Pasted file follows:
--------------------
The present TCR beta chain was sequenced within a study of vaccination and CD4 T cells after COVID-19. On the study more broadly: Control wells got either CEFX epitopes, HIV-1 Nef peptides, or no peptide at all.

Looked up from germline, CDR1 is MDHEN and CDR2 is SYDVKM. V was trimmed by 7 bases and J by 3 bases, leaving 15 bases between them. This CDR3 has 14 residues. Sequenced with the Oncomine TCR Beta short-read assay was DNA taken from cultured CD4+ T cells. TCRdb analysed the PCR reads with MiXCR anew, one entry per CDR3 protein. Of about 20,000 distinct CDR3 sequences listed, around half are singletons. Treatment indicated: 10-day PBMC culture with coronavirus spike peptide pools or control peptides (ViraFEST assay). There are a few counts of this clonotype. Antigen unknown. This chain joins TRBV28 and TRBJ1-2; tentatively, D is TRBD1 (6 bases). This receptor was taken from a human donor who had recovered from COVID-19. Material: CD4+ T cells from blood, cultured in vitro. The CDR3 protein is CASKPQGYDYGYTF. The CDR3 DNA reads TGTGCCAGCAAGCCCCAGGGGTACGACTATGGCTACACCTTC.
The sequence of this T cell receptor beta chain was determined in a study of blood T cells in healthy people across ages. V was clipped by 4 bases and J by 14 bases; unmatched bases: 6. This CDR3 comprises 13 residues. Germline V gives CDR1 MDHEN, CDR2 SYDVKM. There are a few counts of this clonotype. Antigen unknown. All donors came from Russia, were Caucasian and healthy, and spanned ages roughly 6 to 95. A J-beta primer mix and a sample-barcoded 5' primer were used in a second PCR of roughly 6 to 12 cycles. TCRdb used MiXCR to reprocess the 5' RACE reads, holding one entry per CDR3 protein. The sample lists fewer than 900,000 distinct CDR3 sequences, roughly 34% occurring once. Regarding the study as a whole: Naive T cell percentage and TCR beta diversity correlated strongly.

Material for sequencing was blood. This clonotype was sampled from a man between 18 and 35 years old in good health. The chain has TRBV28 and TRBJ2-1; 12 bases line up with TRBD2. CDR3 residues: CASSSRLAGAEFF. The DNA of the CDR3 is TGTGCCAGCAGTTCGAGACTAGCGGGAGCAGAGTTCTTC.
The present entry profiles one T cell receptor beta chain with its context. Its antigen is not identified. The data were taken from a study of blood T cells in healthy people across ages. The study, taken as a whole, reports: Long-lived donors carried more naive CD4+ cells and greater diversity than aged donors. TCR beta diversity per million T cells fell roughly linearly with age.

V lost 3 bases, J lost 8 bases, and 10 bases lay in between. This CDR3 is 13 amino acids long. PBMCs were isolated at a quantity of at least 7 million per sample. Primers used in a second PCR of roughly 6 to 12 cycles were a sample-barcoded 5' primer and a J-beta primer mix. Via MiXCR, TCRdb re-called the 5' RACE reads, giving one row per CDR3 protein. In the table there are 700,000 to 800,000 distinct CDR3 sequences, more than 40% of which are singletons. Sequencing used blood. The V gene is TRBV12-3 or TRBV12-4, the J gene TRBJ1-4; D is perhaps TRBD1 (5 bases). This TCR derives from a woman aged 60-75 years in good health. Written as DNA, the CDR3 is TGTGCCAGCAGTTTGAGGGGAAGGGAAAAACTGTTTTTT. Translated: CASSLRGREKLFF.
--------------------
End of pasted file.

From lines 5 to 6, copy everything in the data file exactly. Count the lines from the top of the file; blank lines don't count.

The present entry profiles one T cell receptor beta chain with its context. Its antigen is not identified. The data were taken from a study of blood T cells in healthy people across ages. The study, taken as a whole, reports: Long-lived donors carried more naive CD4+ cells and greater diversity than aged donors. TCR beta diversity per million T cells fell roughly linearly with age.

V lost 3 bases, J lost 8 bases, and 10 bases lay in between. This CDR3 is 13 amino acids long. PBMCs were isolated at a quantity of at least 7 million per sample. Primers used in a second PCR of roughly 6 to 12 cycles were a sample-barcoded 5' primer and a J-beta primer mix. Via MiXCR, TCRdb re-called the 5' RACE reads, giving one row per CDR3 protein. In the table there are 700,000 to 800,000 distinct CDR3 sequences, more than 40% of which are singletons. Sequencing used blood. The V gene is TRBV12-3 or TRBV12-4, the J gene TRBJ1-4; D is perhaps TRBD1 (5 bases). This TCR derives from a woman aged 60-75 years in good health. Written as DNA, the CDR3 is TGTGCCAGCAGTTTGAGGGGAAGGGAAAAACTGTTTTTT. Translated: CASSLRGREKLFF.